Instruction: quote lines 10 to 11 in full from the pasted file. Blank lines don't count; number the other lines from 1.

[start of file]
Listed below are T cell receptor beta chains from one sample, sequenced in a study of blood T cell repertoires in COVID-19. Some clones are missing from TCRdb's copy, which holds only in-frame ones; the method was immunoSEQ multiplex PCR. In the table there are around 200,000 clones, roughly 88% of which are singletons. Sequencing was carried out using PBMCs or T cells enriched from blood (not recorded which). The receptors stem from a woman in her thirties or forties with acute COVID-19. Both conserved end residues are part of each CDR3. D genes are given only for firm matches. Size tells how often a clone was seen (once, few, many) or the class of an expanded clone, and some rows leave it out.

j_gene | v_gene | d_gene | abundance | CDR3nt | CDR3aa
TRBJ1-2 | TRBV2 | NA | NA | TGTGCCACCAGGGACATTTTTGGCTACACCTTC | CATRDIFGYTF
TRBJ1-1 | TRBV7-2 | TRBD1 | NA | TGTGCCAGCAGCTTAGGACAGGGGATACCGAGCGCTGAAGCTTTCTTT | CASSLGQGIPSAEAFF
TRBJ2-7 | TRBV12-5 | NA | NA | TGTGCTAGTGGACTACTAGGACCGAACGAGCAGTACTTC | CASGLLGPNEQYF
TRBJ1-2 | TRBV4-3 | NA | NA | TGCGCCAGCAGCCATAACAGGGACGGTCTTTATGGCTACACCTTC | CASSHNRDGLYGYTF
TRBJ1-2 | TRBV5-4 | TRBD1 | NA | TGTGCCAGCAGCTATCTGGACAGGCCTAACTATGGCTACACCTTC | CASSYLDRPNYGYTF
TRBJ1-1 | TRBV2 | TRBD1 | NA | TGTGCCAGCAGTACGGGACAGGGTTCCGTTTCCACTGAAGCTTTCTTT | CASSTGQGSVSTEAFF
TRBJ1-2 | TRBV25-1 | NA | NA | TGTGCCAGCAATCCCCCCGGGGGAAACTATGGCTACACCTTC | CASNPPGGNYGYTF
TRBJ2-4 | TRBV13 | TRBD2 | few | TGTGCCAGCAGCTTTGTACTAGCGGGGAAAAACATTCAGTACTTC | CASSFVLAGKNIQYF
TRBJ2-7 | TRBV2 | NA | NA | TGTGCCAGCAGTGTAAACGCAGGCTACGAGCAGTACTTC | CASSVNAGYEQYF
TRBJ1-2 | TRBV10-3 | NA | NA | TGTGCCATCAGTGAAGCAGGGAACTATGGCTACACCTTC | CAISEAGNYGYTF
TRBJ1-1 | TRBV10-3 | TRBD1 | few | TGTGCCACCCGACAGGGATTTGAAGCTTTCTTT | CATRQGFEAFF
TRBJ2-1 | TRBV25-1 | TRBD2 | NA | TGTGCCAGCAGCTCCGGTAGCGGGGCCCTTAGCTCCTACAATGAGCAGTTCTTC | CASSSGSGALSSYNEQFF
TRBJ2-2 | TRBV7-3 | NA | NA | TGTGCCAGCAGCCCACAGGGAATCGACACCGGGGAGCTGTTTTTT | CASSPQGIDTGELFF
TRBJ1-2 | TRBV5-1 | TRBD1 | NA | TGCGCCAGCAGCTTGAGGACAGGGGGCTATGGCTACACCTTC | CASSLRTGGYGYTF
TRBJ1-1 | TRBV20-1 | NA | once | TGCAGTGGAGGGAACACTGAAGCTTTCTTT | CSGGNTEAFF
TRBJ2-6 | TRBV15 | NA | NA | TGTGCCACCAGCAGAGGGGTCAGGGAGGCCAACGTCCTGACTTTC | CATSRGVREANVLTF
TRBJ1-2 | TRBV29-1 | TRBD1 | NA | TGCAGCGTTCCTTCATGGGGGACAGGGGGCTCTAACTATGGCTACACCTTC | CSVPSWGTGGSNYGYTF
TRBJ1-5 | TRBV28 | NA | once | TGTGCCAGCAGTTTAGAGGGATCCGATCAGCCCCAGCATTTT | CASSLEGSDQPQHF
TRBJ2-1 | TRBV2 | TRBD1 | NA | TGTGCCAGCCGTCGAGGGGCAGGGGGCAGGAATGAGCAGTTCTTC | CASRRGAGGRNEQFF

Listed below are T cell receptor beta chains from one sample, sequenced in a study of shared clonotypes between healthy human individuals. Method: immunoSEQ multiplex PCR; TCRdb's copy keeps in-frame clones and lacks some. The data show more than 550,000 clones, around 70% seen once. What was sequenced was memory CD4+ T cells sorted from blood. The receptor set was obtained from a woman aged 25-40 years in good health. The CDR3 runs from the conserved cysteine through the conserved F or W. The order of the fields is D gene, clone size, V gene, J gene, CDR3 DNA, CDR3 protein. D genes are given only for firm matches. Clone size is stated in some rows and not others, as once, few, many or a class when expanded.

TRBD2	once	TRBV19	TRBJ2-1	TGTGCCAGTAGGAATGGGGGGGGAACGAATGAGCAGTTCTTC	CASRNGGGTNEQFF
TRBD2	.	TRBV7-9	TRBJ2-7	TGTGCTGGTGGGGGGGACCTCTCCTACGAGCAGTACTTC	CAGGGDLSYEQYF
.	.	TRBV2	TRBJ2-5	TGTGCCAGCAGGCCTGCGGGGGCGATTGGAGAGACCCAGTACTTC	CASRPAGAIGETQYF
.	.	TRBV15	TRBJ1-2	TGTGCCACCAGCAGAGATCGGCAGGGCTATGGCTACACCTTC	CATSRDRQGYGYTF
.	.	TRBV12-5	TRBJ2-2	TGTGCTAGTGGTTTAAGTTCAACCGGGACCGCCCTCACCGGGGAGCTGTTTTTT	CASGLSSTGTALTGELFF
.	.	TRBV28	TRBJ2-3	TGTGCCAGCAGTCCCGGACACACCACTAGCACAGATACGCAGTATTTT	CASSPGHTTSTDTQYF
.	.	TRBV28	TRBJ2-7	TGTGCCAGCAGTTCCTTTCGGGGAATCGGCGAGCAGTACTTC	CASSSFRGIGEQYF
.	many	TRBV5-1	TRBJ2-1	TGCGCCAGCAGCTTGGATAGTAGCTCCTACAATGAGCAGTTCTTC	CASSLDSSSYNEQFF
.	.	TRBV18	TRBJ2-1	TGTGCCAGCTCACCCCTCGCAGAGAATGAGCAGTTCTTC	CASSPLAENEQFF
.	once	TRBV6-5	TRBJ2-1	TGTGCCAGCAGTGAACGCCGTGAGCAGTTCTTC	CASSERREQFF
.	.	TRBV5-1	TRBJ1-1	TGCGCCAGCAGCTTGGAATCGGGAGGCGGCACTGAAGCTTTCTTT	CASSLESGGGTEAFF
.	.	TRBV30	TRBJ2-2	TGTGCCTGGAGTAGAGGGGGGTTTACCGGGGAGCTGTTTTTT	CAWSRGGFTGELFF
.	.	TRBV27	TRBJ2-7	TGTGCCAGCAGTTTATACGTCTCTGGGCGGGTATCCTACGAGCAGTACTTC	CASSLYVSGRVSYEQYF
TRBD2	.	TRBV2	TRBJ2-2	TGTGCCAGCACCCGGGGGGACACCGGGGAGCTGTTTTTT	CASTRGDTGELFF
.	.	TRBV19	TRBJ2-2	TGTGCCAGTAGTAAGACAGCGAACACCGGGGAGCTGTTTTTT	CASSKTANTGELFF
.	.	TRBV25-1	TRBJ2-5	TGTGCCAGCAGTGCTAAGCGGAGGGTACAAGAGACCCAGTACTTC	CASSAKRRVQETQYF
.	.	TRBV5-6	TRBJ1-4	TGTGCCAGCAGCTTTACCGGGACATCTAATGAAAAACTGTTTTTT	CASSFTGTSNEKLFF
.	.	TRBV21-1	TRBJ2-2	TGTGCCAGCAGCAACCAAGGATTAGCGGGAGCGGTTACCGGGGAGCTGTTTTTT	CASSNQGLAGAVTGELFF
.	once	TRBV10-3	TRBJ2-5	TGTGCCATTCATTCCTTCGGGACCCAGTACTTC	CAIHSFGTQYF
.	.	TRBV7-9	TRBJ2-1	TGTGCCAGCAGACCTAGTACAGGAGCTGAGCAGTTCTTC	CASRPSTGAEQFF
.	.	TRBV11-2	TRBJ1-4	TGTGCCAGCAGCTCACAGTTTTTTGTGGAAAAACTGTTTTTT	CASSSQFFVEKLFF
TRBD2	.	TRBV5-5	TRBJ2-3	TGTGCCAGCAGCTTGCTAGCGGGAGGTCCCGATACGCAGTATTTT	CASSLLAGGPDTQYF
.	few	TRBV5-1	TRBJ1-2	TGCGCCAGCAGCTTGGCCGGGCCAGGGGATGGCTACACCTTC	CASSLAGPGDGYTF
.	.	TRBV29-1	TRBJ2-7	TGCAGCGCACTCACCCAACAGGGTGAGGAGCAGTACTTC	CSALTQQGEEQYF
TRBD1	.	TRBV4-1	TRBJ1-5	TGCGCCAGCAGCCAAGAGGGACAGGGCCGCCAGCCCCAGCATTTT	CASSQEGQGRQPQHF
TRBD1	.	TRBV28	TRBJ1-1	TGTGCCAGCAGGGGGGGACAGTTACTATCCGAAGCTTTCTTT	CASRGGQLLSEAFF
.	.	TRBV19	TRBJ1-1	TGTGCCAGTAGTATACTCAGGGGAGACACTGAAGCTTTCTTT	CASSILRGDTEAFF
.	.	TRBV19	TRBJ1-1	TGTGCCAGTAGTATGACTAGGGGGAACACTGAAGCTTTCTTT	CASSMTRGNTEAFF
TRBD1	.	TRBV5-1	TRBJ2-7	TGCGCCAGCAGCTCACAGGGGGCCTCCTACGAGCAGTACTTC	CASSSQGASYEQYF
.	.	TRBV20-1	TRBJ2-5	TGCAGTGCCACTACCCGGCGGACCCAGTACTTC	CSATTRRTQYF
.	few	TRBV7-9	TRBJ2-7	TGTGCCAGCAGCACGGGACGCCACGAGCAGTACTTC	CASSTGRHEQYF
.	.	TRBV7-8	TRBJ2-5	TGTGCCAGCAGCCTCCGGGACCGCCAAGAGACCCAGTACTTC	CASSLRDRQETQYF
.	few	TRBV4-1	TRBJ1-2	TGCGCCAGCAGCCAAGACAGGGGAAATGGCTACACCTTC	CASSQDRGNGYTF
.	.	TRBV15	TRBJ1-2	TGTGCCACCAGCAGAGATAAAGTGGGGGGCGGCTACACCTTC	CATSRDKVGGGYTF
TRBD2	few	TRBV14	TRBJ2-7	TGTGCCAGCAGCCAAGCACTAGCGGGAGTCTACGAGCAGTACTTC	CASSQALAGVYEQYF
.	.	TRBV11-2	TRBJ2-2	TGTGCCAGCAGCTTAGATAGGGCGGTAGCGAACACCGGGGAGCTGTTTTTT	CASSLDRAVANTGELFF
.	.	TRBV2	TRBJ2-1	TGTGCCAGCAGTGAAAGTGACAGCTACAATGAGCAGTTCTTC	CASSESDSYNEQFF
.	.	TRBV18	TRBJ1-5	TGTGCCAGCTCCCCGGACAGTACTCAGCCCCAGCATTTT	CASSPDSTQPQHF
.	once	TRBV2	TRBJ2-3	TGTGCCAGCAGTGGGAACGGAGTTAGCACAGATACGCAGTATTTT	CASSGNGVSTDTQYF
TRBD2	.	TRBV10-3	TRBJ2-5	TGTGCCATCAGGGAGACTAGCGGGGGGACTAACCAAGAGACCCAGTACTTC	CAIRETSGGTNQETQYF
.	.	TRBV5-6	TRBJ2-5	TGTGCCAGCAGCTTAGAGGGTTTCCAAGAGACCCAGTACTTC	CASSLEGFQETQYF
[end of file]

TRBJ2-4 | TRBV13 | TRBD2 | few | TGTGCCAGCAGCTTTGTACTAGCGGGGAAAAACATTCAGTACTTC | CASSFVLAGKNIQYF
TRBJ2-7 | TRBV2 | NA | NA | TGTGCCAGCAGTGTAAACGCAGGCTACGAGCAGTACTTC | CASSVNAGYEQYF